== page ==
I am trying to understand the behaviour of $$\int^\infty_{-\infty}\frac{\xi(1-it)}{\xi(1+it)}h(t)\frac{dt}{t}$$ where $h$ is a Schwartz function on $\mathbb R$, and $\xi(s)$ the completed Riemann zeta function. Clearly it is the quotient of zeta functions that is the most difficult to study.

One knows certain things about $\zeta(1+it)$, for example the pole at $t=0$ and the nonvanishing for all $t$. (See this question, Also the paper referenced in the answer to this question.) But what can we say about this quotient, at least on average, say?


1 Answer 1


For zeta itself, there is a clear result, that eventually the argument of zeta on the line $\Re(s)=1$ becomes very regular. Some more sophisticated things around this are in

D. Hejhal, "On a result of G. Polya concerning the Riemann $\xi$-function", J. D'analyse Math. 55 (1990), 60-95.

Also, (5.14) of that paper recalls the consequence $$ \log \zeta(1+iu) - \log \zeta(1+it) \;=\; O\Big({\log t \over \log\log t}\Big)\cdot (u-t) $$ for $u\ge t$ from [Titchmarsh~1986]. In an earlier edition, this was on page 98. In the edition revised by Heath-Brown, this is (5,17.4) on page 112.

For more generaly automorphic $L$-functions, somewhere in Iwaniec-Kowalski they show that similar results follow for self-adjoint (data for) $L$-functions assuming sufficient GRH's ... but/and it is not clear to me whether/how the delicate-but-elementary arguments for zeta and maybe Dirichlet $L$-functions over $\mathbb Q$ would generalize...

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    $\begingroup$ +1 Thank you for the very nice reference! $\endgroup$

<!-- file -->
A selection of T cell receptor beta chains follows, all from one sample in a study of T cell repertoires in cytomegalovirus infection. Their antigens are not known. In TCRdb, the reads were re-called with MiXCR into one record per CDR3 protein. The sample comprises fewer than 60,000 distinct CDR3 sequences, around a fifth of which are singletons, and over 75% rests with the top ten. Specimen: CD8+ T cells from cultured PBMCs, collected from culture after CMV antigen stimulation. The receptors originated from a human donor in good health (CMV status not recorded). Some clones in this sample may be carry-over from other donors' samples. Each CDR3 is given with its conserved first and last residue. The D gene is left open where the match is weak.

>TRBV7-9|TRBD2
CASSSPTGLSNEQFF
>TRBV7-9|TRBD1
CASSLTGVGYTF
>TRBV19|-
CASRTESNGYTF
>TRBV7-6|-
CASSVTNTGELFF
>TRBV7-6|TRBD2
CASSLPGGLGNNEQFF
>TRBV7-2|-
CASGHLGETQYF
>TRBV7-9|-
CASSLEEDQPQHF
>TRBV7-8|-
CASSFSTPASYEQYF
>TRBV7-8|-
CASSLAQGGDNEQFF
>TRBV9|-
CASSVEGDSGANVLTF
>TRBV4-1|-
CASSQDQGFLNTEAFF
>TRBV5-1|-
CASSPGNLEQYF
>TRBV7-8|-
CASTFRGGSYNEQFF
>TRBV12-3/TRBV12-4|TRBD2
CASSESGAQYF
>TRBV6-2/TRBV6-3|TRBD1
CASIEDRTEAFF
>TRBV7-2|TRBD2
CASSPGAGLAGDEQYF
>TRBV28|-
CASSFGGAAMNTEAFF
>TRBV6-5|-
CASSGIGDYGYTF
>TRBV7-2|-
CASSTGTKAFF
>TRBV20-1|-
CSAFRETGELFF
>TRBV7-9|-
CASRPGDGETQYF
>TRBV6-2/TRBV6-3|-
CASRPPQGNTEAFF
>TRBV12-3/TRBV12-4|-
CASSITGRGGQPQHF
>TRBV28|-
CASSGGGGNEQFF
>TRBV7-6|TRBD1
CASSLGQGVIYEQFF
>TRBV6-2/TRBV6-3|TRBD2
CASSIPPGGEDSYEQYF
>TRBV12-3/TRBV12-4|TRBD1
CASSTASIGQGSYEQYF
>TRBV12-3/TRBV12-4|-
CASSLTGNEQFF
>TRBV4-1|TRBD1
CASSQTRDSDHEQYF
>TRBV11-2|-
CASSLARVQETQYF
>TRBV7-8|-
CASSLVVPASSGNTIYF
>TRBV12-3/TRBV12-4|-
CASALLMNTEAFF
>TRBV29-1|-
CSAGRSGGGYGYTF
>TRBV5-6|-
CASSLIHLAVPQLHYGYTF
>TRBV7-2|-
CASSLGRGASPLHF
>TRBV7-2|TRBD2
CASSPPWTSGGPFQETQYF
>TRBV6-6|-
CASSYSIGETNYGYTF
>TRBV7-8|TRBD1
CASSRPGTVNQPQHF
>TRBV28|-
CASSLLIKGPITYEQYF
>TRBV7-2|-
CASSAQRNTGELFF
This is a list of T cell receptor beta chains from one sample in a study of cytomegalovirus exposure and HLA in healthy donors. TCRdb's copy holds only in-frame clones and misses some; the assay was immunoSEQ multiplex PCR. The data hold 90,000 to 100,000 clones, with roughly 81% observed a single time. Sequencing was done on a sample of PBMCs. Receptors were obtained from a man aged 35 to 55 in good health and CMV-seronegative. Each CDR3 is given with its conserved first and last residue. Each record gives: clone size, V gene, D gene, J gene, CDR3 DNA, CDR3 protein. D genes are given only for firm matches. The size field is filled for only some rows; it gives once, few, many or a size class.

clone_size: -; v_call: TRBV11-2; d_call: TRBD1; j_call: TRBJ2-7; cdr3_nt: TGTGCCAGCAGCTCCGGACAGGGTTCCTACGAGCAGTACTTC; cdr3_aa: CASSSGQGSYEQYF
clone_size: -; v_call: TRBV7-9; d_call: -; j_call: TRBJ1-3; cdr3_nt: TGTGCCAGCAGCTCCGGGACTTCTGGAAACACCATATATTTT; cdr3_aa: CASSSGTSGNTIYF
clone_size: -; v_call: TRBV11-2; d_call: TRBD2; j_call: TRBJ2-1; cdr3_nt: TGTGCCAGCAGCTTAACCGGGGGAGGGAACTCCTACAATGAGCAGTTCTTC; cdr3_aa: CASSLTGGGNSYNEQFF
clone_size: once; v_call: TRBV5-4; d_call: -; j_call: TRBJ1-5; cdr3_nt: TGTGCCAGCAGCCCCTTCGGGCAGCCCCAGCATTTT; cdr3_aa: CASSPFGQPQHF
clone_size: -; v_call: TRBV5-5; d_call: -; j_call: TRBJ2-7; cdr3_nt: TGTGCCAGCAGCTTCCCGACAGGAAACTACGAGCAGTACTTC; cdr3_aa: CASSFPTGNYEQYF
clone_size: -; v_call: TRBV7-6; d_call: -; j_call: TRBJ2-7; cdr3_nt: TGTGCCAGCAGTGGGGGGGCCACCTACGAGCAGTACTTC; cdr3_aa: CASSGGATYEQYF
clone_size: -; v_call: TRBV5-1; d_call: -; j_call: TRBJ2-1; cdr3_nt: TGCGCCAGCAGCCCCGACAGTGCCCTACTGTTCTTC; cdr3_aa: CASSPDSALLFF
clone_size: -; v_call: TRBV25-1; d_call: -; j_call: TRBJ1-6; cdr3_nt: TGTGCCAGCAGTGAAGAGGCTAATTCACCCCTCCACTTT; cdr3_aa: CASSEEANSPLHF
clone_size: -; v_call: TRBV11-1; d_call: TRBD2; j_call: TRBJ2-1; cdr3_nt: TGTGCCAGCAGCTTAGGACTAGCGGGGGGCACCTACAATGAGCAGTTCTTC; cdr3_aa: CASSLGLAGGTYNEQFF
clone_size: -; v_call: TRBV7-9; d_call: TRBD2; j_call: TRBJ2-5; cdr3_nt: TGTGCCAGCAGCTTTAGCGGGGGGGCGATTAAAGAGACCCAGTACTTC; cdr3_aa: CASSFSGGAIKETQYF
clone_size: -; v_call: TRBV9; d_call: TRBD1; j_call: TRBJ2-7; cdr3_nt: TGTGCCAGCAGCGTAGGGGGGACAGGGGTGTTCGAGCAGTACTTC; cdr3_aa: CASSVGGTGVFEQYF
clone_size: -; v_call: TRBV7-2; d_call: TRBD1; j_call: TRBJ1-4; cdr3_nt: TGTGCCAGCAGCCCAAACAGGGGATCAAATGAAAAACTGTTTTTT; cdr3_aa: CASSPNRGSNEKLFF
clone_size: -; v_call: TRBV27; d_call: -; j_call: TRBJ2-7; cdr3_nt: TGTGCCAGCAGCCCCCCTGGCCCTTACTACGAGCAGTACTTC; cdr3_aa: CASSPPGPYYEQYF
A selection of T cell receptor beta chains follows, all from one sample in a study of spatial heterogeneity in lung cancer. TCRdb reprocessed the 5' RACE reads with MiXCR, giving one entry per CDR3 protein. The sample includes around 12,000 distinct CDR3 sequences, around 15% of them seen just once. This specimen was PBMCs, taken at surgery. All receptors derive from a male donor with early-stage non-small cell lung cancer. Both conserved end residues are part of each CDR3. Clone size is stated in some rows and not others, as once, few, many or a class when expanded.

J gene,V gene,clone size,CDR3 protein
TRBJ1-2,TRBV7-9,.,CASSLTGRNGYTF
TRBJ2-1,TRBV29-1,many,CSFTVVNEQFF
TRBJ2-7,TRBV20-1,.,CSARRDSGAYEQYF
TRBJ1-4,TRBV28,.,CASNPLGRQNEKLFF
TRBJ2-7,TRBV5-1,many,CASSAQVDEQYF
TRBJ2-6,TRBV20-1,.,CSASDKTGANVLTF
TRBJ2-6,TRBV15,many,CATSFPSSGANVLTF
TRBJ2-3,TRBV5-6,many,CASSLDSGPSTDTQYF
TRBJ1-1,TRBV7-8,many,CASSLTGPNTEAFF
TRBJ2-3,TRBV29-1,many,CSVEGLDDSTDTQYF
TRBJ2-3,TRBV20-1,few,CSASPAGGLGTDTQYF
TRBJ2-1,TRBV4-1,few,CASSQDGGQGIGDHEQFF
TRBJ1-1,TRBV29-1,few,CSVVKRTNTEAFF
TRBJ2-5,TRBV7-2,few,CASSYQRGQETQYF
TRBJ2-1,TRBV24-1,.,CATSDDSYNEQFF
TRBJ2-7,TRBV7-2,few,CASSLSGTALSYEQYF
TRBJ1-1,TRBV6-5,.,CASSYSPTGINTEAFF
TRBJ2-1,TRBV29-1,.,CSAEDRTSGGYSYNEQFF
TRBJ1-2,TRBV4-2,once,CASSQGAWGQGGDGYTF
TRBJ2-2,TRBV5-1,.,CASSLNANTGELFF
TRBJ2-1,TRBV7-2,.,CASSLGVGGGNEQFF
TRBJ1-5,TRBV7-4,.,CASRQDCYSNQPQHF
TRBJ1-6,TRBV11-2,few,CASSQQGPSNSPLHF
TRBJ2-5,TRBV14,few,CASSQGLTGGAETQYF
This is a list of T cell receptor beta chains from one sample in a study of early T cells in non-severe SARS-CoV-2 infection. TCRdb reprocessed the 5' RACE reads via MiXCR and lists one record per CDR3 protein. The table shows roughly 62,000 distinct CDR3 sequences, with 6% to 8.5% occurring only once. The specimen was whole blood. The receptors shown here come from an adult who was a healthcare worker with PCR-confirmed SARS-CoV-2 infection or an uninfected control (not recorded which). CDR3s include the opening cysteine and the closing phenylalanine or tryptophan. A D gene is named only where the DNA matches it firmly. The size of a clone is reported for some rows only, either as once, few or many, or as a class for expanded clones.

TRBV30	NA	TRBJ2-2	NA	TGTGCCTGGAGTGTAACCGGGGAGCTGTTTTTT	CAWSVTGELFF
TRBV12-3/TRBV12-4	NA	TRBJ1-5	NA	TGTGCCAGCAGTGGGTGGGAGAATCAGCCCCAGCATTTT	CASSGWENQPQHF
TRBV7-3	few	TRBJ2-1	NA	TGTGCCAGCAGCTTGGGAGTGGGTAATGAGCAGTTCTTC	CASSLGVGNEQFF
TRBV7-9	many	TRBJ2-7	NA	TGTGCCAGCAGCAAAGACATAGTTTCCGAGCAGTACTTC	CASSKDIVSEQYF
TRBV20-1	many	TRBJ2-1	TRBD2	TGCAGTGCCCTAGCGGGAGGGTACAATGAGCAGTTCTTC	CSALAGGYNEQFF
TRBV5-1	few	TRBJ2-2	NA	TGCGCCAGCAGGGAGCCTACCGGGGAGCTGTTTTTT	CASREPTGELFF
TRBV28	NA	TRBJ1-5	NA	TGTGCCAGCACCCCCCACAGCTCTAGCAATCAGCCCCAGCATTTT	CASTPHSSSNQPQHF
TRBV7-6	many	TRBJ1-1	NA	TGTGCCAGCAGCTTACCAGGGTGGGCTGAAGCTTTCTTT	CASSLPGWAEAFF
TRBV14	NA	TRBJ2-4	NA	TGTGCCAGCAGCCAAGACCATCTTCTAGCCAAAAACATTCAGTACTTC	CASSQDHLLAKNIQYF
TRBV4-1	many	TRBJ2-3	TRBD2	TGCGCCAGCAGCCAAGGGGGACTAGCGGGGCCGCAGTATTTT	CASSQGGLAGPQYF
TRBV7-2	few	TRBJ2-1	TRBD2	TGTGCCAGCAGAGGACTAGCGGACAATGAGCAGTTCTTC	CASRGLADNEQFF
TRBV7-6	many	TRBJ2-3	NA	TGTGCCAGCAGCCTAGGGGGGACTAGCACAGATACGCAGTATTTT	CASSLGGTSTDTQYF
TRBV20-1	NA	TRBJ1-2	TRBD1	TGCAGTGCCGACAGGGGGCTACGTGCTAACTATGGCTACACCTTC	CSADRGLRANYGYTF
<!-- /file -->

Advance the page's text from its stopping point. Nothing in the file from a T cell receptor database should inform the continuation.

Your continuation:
– Tian An
    Sep 25, 2015 at 23:41
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    $\begingroup$ In what sense use you the word regular? "... the argument of zeta of the line $\sigma=1$ becomes very regular". Of course it is a real analytic function. But, for $0<t<T$ there are $cT$ points where it is $=0$. But it is not bounded. The probability to be greater than $2\pi$ being very small, to be $\ge 4\pi$ almost incredibly small, and so on. I will not call this behavior "regular". $\endgroup$
    – juan
    Sep 26, 2015 at 10:30
  • $\begingroup$ @juan You mean $\sigma=\frac12$ I believe? $\endgroup$ Sep 26, 2015 at 11:57
  • $\begingroup$ @ მამუკა ჯიბლაძე @paul garrett No, I mean $\sigma=1$, I speak of the function $\arg \zeta(1+i t)$. This is real analytic vanishes at $c T$ points (think on the x-ray, but this can be proved ). Also we know how to compute the probabilities I speak about. $\endgroup$
    – juan
    Sep 26, 2015 at 12:12
  • $\begingroup$ Oh sorry I just did not notice the word "argument" :D $\endgroup$ Sep 26, 2015 at 12:22

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